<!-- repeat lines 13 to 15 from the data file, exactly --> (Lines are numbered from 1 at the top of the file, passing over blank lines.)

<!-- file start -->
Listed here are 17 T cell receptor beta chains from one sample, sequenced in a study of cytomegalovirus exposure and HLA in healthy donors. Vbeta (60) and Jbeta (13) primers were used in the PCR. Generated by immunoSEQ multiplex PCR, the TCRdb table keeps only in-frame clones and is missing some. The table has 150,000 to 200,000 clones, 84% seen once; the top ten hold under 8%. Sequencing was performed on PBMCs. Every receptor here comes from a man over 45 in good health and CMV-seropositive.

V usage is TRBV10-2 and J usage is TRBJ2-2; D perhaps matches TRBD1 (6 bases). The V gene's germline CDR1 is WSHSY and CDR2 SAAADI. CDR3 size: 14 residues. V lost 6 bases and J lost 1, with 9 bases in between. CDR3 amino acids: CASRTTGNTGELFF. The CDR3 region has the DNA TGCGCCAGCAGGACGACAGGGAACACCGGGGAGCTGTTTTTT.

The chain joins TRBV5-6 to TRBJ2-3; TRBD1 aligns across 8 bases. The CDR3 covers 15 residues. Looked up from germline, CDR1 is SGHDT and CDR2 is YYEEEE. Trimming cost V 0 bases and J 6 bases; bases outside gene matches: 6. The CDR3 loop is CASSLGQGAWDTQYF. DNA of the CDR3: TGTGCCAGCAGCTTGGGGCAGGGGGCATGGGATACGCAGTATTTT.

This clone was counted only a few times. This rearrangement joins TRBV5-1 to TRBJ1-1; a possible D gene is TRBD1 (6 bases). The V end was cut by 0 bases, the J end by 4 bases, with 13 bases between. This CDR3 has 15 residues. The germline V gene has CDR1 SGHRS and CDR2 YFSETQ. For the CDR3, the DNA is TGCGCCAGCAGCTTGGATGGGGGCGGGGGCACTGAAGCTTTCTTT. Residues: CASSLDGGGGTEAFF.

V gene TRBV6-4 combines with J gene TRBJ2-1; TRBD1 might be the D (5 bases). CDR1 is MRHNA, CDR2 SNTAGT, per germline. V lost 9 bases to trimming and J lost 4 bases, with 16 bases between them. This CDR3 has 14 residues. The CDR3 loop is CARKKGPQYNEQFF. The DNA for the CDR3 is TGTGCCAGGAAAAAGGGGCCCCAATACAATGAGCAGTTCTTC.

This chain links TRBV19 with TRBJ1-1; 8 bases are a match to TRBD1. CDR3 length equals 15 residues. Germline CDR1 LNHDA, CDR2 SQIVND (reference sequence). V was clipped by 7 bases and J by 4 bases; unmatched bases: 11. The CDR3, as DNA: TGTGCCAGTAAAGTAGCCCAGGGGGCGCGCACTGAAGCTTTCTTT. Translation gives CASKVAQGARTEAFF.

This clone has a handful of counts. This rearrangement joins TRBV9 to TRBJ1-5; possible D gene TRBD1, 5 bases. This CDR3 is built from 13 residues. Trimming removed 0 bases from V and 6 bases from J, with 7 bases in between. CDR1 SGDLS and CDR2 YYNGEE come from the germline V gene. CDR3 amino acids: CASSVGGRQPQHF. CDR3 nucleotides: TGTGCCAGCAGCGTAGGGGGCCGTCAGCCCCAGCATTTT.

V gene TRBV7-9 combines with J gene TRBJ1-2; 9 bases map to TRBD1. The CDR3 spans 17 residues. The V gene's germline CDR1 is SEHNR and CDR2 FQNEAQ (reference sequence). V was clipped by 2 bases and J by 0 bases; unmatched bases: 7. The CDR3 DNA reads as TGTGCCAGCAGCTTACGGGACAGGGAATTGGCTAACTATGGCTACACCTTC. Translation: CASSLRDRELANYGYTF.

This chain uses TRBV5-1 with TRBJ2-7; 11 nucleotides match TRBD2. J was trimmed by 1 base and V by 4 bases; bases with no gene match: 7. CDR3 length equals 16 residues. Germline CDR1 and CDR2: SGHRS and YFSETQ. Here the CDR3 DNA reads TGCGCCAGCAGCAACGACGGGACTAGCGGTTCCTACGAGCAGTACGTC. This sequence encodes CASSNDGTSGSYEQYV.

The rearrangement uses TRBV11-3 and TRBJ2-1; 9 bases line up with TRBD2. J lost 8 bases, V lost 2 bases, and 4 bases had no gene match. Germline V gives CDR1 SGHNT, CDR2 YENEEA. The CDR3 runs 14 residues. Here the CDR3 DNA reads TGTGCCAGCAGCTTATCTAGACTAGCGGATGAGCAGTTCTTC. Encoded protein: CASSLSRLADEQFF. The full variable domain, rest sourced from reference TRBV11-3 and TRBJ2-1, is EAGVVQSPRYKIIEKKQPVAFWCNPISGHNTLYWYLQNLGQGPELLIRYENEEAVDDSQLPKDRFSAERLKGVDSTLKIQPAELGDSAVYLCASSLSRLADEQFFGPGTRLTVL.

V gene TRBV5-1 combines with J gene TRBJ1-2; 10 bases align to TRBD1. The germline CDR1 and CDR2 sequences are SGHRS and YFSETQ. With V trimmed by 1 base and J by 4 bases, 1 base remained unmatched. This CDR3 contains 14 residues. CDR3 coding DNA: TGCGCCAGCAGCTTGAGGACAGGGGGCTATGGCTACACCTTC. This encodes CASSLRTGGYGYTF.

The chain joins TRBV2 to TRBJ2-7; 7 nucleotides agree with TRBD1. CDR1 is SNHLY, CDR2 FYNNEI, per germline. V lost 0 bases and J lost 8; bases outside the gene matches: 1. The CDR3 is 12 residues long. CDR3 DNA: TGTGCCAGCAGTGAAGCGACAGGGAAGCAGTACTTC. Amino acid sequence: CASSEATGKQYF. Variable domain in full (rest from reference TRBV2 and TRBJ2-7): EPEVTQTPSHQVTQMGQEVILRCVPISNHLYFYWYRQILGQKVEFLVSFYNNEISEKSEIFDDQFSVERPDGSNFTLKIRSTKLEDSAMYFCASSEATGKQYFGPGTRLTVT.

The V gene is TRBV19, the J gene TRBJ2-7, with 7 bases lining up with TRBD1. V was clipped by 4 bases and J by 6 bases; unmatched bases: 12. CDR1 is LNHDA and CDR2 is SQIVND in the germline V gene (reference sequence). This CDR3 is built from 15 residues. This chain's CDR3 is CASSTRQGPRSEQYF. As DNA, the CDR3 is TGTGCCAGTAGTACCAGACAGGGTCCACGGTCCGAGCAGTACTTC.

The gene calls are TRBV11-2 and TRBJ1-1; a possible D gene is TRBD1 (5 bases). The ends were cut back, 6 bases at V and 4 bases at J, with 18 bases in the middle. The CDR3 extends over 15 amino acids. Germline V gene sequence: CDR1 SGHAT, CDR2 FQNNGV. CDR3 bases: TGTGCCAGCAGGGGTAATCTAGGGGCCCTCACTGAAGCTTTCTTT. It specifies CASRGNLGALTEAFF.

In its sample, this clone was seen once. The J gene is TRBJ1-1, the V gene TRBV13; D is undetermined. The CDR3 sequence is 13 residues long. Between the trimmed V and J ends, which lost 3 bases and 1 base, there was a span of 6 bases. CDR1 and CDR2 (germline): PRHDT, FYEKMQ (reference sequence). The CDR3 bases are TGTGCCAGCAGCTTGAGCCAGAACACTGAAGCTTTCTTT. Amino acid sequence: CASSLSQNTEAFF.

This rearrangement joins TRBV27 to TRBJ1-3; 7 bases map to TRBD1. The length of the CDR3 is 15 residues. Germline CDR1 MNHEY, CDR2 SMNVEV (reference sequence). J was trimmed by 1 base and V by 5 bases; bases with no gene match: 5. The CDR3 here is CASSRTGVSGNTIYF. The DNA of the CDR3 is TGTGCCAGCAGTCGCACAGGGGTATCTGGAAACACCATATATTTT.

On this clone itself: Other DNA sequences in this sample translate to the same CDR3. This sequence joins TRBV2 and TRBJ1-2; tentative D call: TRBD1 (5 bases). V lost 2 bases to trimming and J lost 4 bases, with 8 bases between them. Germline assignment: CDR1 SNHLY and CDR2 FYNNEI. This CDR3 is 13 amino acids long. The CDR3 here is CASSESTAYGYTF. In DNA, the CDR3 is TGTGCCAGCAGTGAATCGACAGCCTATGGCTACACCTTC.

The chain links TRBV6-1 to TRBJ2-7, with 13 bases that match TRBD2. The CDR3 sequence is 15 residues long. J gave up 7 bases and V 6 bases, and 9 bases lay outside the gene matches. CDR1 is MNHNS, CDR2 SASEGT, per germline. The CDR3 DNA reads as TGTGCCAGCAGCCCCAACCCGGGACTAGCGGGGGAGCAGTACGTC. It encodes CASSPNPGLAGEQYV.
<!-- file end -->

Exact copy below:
The V gene is TRBV19, the J gene TRBJ2-7, with 7 bases lining up with TRBD1. V was clipped by 4 bases and J by 6 bases; unmatched bases: 12. CDR1 is LNHDA and CDR2 is SQIVND in the germline V gene (reference sequence). This CDR3 is built from 15 residues. This chain's CDR3 is CASSTRQGPRSEQYF. As DNA, the CDR3 is TGTGCCAGTAGTACCAGACAGGGTCCACGGTCCGAGCAGTACTTC.

The gene calls are TRBV11-2 and TRBJ1-1; a possible D gene is TRBD1 (5 bases). The ends were cut back, 6 bases at V and 4 bases at J, with 18 bases in the middle. The CDR3 extends over 15 amino acids. Germline V gene sequence: CDR1 SGHAT, CDR2 FQNNGV. CDR3 bases: TGTGCCAGCAGGGGTAATCTAGGGGCCCTCACTGAAGCTTTCTTT. It specifies CASRGNLGALTEAFF.

In its sample, this clone was seen once. The J gene is TRBJ1-1, the V gene TRBV13; D is undetermined. The CDR3 sequence is 13 residues long. Between the trimmed V and J ends, which lost 3 bases and 1 base, there was a span of 6 bases. CDR1 and CDR2 (germline): PRHDT, FYEKMQ (reference sequence). The CDR3 bases are TGTGCCAGCAGCTTGAGCCAGAACACTGAAGCTTTCTTT. Amino acid sequence: CASSLSQNTEAFF.